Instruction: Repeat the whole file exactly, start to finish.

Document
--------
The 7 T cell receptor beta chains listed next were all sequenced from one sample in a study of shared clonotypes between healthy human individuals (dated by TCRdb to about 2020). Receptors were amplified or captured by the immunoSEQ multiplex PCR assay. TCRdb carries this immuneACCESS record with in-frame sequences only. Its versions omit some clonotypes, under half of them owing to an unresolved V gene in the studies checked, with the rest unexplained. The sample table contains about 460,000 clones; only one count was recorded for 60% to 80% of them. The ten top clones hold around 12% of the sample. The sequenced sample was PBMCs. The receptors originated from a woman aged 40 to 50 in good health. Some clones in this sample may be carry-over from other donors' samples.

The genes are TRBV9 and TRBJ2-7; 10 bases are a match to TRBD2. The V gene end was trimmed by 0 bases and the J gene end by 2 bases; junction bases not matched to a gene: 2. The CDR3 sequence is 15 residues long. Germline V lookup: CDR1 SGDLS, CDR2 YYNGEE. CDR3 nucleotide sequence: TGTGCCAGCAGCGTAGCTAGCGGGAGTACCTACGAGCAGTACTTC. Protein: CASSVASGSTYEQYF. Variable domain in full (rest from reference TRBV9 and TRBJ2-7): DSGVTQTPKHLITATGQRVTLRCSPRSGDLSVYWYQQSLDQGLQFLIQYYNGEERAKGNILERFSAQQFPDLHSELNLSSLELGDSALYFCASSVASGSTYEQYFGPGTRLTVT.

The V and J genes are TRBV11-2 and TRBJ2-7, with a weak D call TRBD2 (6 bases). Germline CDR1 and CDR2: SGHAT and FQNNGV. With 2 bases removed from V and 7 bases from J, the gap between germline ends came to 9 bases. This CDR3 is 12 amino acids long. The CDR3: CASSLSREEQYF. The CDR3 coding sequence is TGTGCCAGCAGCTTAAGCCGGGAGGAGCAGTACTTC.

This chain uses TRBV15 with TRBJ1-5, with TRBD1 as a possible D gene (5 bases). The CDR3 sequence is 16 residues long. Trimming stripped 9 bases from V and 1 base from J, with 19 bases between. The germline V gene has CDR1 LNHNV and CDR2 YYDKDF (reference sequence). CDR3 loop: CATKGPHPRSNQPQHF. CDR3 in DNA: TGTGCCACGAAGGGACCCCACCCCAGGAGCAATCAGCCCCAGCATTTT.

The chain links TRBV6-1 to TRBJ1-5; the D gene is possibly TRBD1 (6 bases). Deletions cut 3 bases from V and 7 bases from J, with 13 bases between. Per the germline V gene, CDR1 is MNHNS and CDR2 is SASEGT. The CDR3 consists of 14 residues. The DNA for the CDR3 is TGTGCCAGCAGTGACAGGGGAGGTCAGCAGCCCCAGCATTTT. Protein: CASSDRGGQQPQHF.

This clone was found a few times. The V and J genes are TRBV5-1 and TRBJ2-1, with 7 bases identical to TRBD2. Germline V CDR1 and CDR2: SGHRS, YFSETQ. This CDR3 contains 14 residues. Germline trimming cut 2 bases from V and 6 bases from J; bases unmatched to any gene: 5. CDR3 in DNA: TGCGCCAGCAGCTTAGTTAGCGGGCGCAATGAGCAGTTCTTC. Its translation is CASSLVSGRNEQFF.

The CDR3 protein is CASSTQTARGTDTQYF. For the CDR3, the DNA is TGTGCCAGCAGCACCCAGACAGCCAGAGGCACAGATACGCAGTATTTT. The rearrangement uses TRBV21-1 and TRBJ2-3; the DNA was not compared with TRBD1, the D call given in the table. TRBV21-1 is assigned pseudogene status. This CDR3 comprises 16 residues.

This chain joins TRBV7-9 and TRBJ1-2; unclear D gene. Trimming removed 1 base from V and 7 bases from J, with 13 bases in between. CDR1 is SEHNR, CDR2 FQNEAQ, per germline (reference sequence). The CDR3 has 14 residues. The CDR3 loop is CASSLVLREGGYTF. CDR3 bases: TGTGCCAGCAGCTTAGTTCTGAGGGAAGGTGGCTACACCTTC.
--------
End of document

The 7 T cell receptor beta chains listed next were all sequenced from one sample in a study of shared clonotypes between healthy human individuals (dated by TCRdb to about 2020). Receptors were amplified or captured by the immunoSEQ multiplex PCR assay. TCRdb carries this immuneACCESS record with in-frame sequences only. Its versions omit some clonotypes, under half of them owing to an unresolved V gene in the studies checked, with the rest unexplained. The sample table contains about 460,000 clones; only one count was recorded for 60% to 80% of them. The ten top clones hold around 12% of the sample. The sequenced sample was PBMCs. The receptors originated from a woman aged 40 to 50 in good health. Some clones in this sample may be carry-over from other donors' samples.

The genes are TRBV9 and TRBJ2-7; 10 bases are a match to TRBD2. The V gene end was trimmed by 0 bases and the J gene end by 2 bases; junction bases not matched to a gene: 2. The CDR3 sequence is 15 residues long. Germline V lookup: CDR1 SGDLS, CDR2 YYNGEE. CDR3 nucleotide sequence: TGTGCCAGCAGCGTAGCTAGCGGGAGTACCTACGAGCAGTACTTC. Protein: CASSVASGSTYEQYF. Variable domain in full (rest from reference TRBV9 and TRBJ2-7): DSGVTQTPKHLITATGQRVTLRCSPRSGDLSVYWYQQSLDQGLQFLIQYYNGEERAKGNILERFSAQQFPDLHSELNLSSLELGDSALYFCASSVASGSTYEQYFGPGTRLTVT.

The V and J genes are TRBV11-2 and TRBJ2-7, with a weak D call TRBD2 (6 bases). Germline CDR1 and CDR2: SGHAT and FQNNGV. With 2 bases removed from V and 7 bases from J, the gap between germline ends came to 9 bases. This CDR3 is 12 amino acids long. The CDR3: CASSLSREEQYF. The CDR3 coding sequence is TGTGCCAGCAGCTTAAGCCGGGAGGAGCAGTACTTC.

This chain uses TRBV15 with TRBJ1-5, with TRBD1 as a possible D gene (5 bases). The CDR3 sequence is 16 residues long. Trimming stripped 9 bases from V and 1 base from J, with 19 bases between. The germline V gene has CDR1 LNHNV and CDR2 YYDKDF (reference sequence). CDR3 loop: CATKGPHPRSNQPQHF. CDR3 in DNA: TGTGCCACGAAGGGACCCCACCCCAGGAGCAATCAGCCCCAGCATTTT.

The chain links TRBV6-1 to TRBJ1-5; the D gene is possibly TRBD1 (6 bases). Deletions cut 3 bases from V and 7 bases from J, with 13 bases between. Per the germline V gene, CDR1 is MNHNS and CDR2 is SASEGT. The CDR3 consists of 14 residues. The DNA for the CDR3 is TGTGCCAGCAGTGACAGGGGAGGTCAGCAGCCCCAGCATTTT. Protein: CASSDRGGQQPQHF.

This clone was found a few times. The V and J genes are TRBV5-1 and TRBJ2-1, with 7 bases identical to TRBD2. Germline V CDR1 and CDR2: SGHRS, YFSETQ. This CDR3 contains 14 residues. Germline trimming cut 2 bases from V and 6 bases from J; bases unmatched to any gene: 5. CDR3 in DNA: TGCGCCAGCAGCTTAGTTAGCGGGCGCAATGAGCAGTTCTTC. Its translation is CASSLVSGRNEQFF.

The CDR3 protein is CASSTQTARGTDTQYF. For the CDR3, the DNA is TGTGCCAGCAGCACCCAGACAGCCAGAGGCACAGATACGCAGTATTTT. The rearrangement uses TRBV21-1 and TRBJ2-3; the DNA was not compared with TRBD1, the D call given in the table. TRBV21-1 is assigned pseudogene status. This CDR3 comprises 16 residues.

This chain joins TRBV7-9 and TRBJ1-2; unclear D gene. Trimming removed 1 base from V and 7 bases from J, with 13 bases in between. CDR1 is SEHNR, CDR2 FQNEAQ, per germline (reference sequence). The CDR3 has 14 residues. The CDR3 loop is CASSLVLREGGYTF. CDR3 bases: TGTGCCAGCAGCTTAGTTCTGAGGGAAGGTGGCTACACCTTC.